New Hampshire considering banning biometrics in ID cards
The New Hampshire legislature is considering a bill which would ban biometric data, including fingerprints, retinal scans, DNA, palm prints, facial feature patterns, handwritten signature characteristics, voice data, iris recognition, keystroke dynamics, and hand characteristics from being used in state or privately issued ID cards, except for employee ID cards
The move toward biometric IDs is accelerating, but New Hampshire wants to buck this trend. Acting out of concerns for residents’ privacy, the New Hampshire Legislature is considering a bill that would ban the use of biometrics data in identification cards. At least two trade groups oppose the legislation, saying biometrics technology has a number of security benefits.
The bill would prohibit biometrics data, including fingerprints, retinal scans, and DNA, from being used in state or privately issued ID cards, except for employee ID cards. In addition, it would ban the use of ID devices or systems that require the collection or retention of an individual’s biometric data.
SC Magazine’s Angela Moscaritolo writes that under the bill, biometric data would also include palm prints, facial feature patterns, handwritten signature characteristics, voice data, iris recognition, keystroke dynamics, and hand characteristics. “That’s the kind of information the government shouldn’t generally require to be gathered about an individual,” New Hampshire Representative Daniel Itse, who co-sponsored the bill, told SCMagazineUS.com on Wednesday.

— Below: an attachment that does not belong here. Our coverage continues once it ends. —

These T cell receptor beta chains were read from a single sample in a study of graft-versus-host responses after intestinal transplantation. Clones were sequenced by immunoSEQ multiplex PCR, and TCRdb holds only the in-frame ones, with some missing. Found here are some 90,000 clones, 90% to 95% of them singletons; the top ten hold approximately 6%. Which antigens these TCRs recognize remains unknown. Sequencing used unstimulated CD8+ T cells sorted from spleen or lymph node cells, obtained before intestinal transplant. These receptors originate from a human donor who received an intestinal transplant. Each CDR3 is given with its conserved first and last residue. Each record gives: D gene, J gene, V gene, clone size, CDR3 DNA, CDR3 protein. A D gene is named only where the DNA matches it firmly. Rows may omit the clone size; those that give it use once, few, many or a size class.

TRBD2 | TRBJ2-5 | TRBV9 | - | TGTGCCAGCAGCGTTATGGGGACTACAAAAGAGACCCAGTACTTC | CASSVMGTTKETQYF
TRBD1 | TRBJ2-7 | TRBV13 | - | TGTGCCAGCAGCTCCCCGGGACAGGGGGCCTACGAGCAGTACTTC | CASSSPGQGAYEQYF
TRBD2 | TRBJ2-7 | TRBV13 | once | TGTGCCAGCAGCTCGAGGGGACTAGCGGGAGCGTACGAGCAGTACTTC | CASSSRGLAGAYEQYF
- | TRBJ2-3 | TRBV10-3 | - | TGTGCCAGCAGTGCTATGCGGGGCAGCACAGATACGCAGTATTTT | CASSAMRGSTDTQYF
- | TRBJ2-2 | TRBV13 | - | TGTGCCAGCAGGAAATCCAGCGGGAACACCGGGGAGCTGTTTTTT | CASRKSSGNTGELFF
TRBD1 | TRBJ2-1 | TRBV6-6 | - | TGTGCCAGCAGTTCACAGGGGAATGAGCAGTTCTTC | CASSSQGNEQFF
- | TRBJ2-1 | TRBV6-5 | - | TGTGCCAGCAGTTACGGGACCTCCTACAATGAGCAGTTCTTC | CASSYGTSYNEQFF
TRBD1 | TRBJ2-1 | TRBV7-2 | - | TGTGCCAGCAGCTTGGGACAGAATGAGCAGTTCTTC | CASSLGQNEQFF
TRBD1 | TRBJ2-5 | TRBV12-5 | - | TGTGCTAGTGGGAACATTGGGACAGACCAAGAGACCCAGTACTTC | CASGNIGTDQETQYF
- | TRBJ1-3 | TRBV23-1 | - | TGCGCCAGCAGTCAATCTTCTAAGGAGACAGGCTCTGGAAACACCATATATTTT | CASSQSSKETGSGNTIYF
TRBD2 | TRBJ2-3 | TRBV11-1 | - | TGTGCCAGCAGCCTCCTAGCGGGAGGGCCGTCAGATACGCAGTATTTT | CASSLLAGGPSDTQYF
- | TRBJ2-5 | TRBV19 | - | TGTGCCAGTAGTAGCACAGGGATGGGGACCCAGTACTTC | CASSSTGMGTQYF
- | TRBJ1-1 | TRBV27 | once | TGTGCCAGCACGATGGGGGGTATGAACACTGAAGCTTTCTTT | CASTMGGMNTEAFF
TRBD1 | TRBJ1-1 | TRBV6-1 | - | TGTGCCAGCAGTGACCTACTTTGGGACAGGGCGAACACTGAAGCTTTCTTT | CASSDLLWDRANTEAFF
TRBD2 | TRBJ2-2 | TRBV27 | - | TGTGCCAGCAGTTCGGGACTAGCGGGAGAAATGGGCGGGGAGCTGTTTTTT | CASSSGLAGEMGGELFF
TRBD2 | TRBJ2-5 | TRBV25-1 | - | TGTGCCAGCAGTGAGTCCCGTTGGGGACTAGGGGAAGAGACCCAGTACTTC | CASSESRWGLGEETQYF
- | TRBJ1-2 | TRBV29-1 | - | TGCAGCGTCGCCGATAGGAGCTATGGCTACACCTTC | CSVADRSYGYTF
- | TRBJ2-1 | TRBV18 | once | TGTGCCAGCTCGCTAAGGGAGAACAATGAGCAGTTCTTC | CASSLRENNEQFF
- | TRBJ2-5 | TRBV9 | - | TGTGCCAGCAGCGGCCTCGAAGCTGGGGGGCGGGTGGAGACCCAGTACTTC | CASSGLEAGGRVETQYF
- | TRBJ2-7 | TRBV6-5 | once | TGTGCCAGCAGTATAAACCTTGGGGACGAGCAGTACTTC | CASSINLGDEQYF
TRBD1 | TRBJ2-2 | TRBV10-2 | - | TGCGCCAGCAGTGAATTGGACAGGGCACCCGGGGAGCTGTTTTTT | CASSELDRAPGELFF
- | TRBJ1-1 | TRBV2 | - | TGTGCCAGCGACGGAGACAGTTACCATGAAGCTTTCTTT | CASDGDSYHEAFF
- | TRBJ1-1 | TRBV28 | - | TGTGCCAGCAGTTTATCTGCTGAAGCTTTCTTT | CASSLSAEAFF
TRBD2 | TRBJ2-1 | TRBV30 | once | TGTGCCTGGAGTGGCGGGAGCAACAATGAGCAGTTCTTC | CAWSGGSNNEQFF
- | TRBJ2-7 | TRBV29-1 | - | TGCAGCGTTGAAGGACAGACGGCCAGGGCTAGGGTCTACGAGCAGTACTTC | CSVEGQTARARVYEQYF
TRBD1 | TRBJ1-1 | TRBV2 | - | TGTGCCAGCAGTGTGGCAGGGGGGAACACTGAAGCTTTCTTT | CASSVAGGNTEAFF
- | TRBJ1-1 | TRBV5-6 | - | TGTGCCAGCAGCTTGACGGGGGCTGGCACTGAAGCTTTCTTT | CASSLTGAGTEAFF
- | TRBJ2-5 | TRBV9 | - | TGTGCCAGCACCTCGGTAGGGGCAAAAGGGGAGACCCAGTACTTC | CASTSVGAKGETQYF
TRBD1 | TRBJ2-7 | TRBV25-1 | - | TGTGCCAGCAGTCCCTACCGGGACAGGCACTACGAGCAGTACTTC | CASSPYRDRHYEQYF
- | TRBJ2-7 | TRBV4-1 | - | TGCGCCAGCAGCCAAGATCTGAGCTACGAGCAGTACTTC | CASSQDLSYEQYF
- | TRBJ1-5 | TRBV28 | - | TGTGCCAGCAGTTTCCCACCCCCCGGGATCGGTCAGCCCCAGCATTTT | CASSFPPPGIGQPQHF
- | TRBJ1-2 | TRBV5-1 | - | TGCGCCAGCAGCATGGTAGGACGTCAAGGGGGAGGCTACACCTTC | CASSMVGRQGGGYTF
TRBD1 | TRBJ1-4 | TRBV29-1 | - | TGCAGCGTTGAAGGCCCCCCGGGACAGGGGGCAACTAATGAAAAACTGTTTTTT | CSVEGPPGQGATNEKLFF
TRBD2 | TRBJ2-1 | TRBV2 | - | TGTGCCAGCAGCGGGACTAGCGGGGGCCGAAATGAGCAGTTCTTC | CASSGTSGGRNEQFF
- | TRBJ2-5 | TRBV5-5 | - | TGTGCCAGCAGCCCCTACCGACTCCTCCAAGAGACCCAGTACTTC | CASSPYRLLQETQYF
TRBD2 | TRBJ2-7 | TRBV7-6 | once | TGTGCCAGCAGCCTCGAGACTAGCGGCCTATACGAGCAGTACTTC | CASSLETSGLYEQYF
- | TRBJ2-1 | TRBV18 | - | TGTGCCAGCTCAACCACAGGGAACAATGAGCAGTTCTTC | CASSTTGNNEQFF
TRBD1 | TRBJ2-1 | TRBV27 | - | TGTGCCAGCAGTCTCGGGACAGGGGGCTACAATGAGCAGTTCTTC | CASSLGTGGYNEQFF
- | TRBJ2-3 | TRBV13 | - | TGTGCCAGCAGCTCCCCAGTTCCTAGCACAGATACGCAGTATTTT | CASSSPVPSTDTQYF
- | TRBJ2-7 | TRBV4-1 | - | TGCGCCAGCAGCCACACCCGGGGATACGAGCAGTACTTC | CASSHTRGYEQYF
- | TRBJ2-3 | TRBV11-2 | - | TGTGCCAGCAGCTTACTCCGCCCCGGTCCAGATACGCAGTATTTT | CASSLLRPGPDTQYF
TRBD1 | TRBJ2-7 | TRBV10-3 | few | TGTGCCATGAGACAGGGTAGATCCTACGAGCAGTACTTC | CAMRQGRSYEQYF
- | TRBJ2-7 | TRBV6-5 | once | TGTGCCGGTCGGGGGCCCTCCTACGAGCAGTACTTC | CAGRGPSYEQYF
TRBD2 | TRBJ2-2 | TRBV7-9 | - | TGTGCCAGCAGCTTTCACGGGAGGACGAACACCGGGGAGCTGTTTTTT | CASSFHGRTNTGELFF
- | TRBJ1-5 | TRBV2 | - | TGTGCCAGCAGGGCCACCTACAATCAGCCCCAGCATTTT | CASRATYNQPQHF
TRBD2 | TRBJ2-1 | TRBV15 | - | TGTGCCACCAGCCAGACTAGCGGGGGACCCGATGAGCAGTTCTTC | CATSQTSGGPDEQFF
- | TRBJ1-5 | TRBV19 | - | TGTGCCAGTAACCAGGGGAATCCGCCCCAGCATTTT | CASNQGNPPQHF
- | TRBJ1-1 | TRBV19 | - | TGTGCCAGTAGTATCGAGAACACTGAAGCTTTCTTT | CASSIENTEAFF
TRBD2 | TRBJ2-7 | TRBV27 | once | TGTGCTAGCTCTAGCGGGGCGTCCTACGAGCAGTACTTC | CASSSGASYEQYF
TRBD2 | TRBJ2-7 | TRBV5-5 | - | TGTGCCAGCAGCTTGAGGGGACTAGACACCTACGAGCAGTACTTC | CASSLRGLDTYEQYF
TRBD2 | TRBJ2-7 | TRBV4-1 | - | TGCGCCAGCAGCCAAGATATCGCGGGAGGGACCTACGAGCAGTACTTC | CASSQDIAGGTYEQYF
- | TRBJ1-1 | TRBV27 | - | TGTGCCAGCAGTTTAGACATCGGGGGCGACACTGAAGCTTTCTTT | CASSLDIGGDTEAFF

The bill has drawn criticism from several organizations, including the Security Industry Association (SIA), a business trade group covering the electronic and physical security market. “SIA firmly believes that the broad restrictions proposed by [the bill]… reflects a significant misunderstanding of the security features and privacy safeguards of this widely-adopted technology,” the group said in a statement. SIA encouraged a New Hampshire House committee to reject the bill and conduct a study into the merits of biometrics technology.
Moscaritolo writes that this is the only pending bill of its kind in the nation, but in the past there have been similar legislative actions taken in opposition of biometrics technology, Don Erickson, director of government relations for SIA, told SCMagazineUS.com. “We are concerned about seeing a pattern of these bills start to pop up in states, which will result in a patchwork of different laws that organizations would have to comply with,” Erickson said.
A similar bill, introduced several years ago in Pennsylvania to limit the use of biometrics, was never acted on, Erickson said.
In contrast, numerous bills have passed at the state and federal levels to authorize and implement systems that use biometrics technology for personal identification, Walter Hamilton, chairman and president of the International Biometric Industry Association (IBIA), a nonprofit trade association representing developers, manufacturers, and integrators of biometrics, told Moscaritolo. “We think it’s inappropriate to single out a technology and say, ‘Thou shall not use,’” Hamilton said. “We think there are many examples of useful applications where it protects citizens.” The use of biometrics can thwart fraud and identity theft by ensuring a person is who they claim to be, he said.
Moscaritolo notes that the bill was introduced in January in the New Hampshire House Commerce and Consumer Affairs Committee. It was the subject of a public hearing Tuesday and is scheduled for discussion Thursday in an executive session of the committee.